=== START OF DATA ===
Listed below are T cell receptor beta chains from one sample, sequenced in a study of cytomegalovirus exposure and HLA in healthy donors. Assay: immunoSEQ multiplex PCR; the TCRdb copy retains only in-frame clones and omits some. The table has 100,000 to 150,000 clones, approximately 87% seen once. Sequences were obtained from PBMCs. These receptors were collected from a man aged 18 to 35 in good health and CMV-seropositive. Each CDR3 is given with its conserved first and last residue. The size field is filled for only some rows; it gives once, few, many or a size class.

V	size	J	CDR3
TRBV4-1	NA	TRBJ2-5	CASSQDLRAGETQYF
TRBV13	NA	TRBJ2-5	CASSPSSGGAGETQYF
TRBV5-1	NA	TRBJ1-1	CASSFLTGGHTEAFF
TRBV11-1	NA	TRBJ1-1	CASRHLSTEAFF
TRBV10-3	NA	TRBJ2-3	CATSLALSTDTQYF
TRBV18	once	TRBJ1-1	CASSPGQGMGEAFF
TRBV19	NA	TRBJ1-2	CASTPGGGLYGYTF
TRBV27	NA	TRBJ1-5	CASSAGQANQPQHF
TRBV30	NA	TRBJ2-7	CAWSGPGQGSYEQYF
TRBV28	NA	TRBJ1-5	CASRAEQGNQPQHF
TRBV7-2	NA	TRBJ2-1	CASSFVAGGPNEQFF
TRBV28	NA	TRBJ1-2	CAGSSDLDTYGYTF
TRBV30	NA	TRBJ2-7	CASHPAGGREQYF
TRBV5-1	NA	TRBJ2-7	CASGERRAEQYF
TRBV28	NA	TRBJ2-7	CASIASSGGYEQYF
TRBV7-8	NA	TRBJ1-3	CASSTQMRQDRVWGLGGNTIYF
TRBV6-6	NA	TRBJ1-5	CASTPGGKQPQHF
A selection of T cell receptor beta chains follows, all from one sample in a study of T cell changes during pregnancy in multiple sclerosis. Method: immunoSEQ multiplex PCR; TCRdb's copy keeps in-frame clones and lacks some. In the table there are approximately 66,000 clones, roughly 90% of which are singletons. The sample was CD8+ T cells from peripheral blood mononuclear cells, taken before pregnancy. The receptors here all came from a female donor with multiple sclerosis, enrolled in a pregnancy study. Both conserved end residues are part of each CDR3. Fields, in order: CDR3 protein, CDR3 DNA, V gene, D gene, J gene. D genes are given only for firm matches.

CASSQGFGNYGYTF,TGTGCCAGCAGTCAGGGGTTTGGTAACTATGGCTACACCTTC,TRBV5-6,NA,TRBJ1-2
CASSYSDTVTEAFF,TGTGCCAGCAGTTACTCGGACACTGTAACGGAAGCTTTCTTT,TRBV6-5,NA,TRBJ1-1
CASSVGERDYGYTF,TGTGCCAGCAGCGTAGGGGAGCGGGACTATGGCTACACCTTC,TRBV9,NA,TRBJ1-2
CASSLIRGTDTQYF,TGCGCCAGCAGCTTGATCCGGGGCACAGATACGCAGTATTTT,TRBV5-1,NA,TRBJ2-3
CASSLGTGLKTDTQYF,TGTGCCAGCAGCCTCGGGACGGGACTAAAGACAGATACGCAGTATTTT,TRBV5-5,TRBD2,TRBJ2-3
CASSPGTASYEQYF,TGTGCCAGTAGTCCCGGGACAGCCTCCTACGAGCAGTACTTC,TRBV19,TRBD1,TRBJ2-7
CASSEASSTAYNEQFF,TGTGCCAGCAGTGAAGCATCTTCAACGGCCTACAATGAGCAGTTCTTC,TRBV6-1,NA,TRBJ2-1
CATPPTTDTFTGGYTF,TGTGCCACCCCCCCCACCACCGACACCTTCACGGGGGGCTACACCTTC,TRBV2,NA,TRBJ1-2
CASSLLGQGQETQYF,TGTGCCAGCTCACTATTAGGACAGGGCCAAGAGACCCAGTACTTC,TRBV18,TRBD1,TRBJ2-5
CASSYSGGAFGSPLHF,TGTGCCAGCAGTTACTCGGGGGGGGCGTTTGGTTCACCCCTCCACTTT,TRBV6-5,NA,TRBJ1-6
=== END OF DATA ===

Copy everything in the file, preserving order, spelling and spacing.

Listed below are T cell receptor beta chains from one sample, sequenced in a study of cytomegalovirus exposure and HLA in healthy donors. Assay: immunoSEQ multiplex PCR; the TCRdb copy retains only in-frame clones and omits some. The table has 100,000 to 150,000 clones, approximately 87% seen once. Sequences were obtained from PBMCs. These receptors were collected from a man aged 18 to 35 in good health and CMV-seropositive. Each CDR3 is given with its conserved first and last residue. The size field is filled for only some rows; it gives once, few, many or a size class.

V	size	J	CDR3
TRBV4-1	NA	TRBJ2-5	CASSQDLRAGETQYF
TRBV13	NA	TRBJ2-5	CASSPSSGGAGETQYF
TRBV5-1	NA	TRBJ1-1	CASSFLTGGHTEAFF
TRBV11-1	NA	TRBJ1-1	CASRHLSTEAFF
TRBV10-3	NA	TRBJ2-3	CATSLALSTDTQYF
TRBV18	once	TRBJ1-1	CASSPGQGMGEAFF
TRBV19	NA	TRBJ1-2	CASTPGGGLYGYTF
TRBV27	NA	TRBJ1-5	CASSAGQANQPQHF
TRBV30	NA	TRBJ2-7	CAWSGPGQGSYEQYF
TRBV28	NA	TRBJ1-5	CASRAEQGNQPQHF
TRBV7-2	NA	TRBJ2-1	CASSFVAGGPNEQFF
TRBV28	NA	TRBJ1-2	CAGSSDLDTYGYTF
TRBV30	NA	TRBJ2-7	CASHPAGGREQYF
TRBV5-1	NA	TRBJ2-7	CASGERRAEQYF
TRBV28	NA	TRBJ2-7	CASIASSGGYEQYF
TRBV7-8	NA	TRBJ1-3	CASSTQMRQDRVWGLGGNTIYF
TRBV6-6	NA	TRBJ1-5	CASTPGGKQPQHF
A selection of T cell receptor beta chains follows, all from one sample in a study of T cell changes during pregnancy in multiple sclerosis. Method: immunoSEQ multiplex PCR; TCRdb's copy keeps in-frame clones and lacks some. In the table there are approximately 66,000 clones, roughly 90% of which are singletons. The sample was CD8+ T cells from peripheral blood mononuclear cells, taken before pregnancy. The receptors here all came from a female donor with multiple sclerosis, enrolled in a pregnancy study. Both conserved end residues are part of each CDR3. Fields, in order: CDR3 protein, CDR3 DNA, V gene, D gene, J gene. D genes are given only for firm matches.

CASSQGFGNYGYTF,TGTGCCAGCAGTCAGGGGTTTGGTAACTATGGCTACACCTTC,TRBV5-6,NA,TRBJ1-2
CASSYSDTVTEAFF,TGTGCCAGCAGTTACTCGGACACTGTAACGGAAGCTTTCTTT,TRBV6-5,NA,TRBJ1-1
CASSVGERDYGYTF,TGTGCCAGCAGCGTAGGGGAGCGGGACTATGGCTACACCTTC,TRBV9,NA,TRBJ1-2
CASSLIRGTDTQYF,TGCGCCAGCAGCTTGATCCGGGGCACAGATACGCAGTATTTT,TRBV5-1,NA,TRBJ2-3
CASSLGTGLKTDTQYF,TGTGCCAGCAGCCTCGGGACGGGACTAAAGACAGATACGCAGTATTTT,TRBV5-5,TRBD2,TRBJ2-3
CASSPGTASYEQYF,TGTGCCAGTAGTCCCGGGACAGCCTCCTACGAGCAGTACTTC,TRBV19,TRBD1,TRBJ2-7
CASSEASSTAYNEQFF,TGTGCCAGCAGTGAAGCATCTTCAACGGCCTACAATGAGCAGTTCTTC,TRBV6-1,NA,TRBJ2-1
CATPPTTDTFTGGYTF,TGTGCCACCCCCCCCACCACCGACACCTTCACGGGGGGCTACACCTTC,TRBV2,NA,TRBJ1-2
CASSLLGQGQETQYF,TGTGCCAGCTCACTATTAGGACAGGGCCAAGAGACCCAGTACTTC,TRBV18,TRBD1,TRBJ2-5
CASSYSGGAFGSPLHF,TGTGCCAGCAGTTACTCGGGGGGGGCGTTTGGTTCACCCCTCCACTTT,TRBV6-5,NA,TRBJ1-6